COLUMBIA —At first glance, it's easy not to notice the disrepair of Mary Sutton’s home. With great-grandchildren from teens to toddlers running in and out, laughing and playing, the lively atmosphere commands attention over the leaking roof and rotting floors that beg to be fixed. But soon Sutton’s central Columbia home will be getting the attention it needs.
The 78-year-old mother of 12 has seen ABC’s “Extreme Home Makeover,” but she never expected she would get to benefit from something similar.
Members of Fairview Road Church of Christ will put on hard hats this week and give the long-time Columbia resident's home a much needed face-lift.
“The blessing came right on time,” said Martha Sutton, Mary’s daughter, who spends a great deal of time at the home. “Everything is coming down.”
The house, where Mary Sutton has lived for 39 years, gives the congregation much to work on. The list of repairs includes: a leaking roof, peeling paint, falling porch supports, a broken bathroom vanity, carpet in need of replacement and a rotten kitchen sub-floor. In addition, a bathroom door frame will be expanded to allow Sutton, who uses a wheelchair, to enter more easily.
“Everything they do, it’s needed,” Mary Sutton said. “That means a great deal. I’ve never had anybody do anything like that for me.”
Extensive medical bills for treatment of her diabetes and anemia along with high utility bills have made it financially impossible for Mary Sutton to take care of her home, and she said using a wheelchair has made it difficult for her to keep the house in order. Although her grandchildren pitch in to help clean things up, they haven’t had the manpower or the money to do the degree of work needed.
“We’re not completely able to reconstruct a home like they do on television, but we’re doing what we can do to improve the home,” Minister Brian Hajiceck said. Church members will take on the role of construction workers, carpenters, plumbers, painters and landscapers to help Sutton and her family.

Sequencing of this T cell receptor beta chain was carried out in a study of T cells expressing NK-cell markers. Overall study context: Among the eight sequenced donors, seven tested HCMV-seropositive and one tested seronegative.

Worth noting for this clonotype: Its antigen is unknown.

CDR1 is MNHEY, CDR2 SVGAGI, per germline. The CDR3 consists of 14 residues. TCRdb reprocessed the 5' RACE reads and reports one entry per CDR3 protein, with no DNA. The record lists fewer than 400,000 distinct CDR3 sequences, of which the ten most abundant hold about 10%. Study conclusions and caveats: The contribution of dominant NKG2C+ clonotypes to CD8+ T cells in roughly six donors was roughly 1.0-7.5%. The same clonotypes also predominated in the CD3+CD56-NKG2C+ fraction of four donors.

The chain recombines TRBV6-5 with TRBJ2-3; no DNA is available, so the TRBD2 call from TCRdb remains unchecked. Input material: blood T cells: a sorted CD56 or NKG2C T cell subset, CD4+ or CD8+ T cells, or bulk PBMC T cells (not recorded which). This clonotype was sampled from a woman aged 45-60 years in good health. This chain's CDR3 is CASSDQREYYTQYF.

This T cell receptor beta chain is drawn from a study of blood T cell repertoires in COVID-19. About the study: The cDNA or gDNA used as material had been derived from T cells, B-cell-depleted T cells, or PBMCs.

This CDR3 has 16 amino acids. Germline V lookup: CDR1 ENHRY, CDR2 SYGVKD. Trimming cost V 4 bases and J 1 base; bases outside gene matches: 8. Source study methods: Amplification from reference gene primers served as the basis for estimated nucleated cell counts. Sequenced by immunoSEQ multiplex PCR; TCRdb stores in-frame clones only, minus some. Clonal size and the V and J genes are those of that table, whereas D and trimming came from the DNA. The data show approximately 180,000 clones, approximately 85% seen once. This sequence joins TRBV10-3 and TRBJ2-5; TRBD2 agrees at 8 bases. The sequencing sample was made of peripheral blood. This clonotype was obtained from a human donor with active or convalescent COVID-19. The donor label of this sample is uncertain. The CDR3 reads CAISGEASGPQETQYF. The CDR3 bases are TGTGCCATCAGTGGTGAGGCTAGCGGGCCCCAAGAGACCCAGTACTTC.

Hajiceck will oversee the project, and work is slated to begin on Wednesday and last through the weekend. Hajiceck has worked with the church’s mission chairman David Parker as well as Minister Eric Wilson and elders in the church to plan the project. Adults and children of all ages from the church, as well as the community, are being encouraged to pitch in.
Hajiceck said they like mission trips to be something the whole family can participate in. He said he hopes his three children, ages 11, 8 and 4, will all be able to help in some way.
In previous years, members of the church have taken mission trips outside of Columbia, particularly in Mississippi and Louisiana following Hurricane Katrina. Hajiceck said members of the congregation were interested in getting involved closer to home. He said he hopes this will also allow more people to get involved who can’t necessarily take a week off work but would like to pitch in for a few hours at a time.
The makeover is part of a larger project for the church called Mission Columbia that focuses on serving the community through various means, such as sharing meals with the homeless.
“The real idea here is showing how our faith works,” Hajiceck said. “We’re trying to be the hands, feet, ears and eyes of Jesus for Columbia. We’re trying to serve the community.”
The mission team was put in touch with Sutton through the Boone County Council on Aging, who assisther with transportation. Because of her qualifications through the council, most of the materials being used to complete the project will be funded through grants. The church is providing other materials, such as paint, that won’t be funded, and the Central Missouri Community Action Agency is donating a newer, more energy-efficient air conditioning unit.
Though many people who are pitching in don’t have a lot of experience in carpentry, Hajiceck said there would be something for everyone to do. At least one church member who works full-time in construction will be lending his skills and supervising along with others who have had significant construction experience. While the typical shifts will run from 8 a.m. to noon and 4 to 8 p.m., Hajiceck said he expects the more experienced individuals to work throughout the day to complete more skill-intensive jobs.
The project comes at a perfect time for Mary Sutton and her family, who will host a family reunion at the end of the month. Currently, Sutton lives in the home with two family members while many others spend time there during the day, and she said she will be excited to show off her “new” home to the rest of the family.
“I was so happy,” Sutton said, recalling how she felt when she heard that the church is going to help her. “I just said, Lord, I thank you.”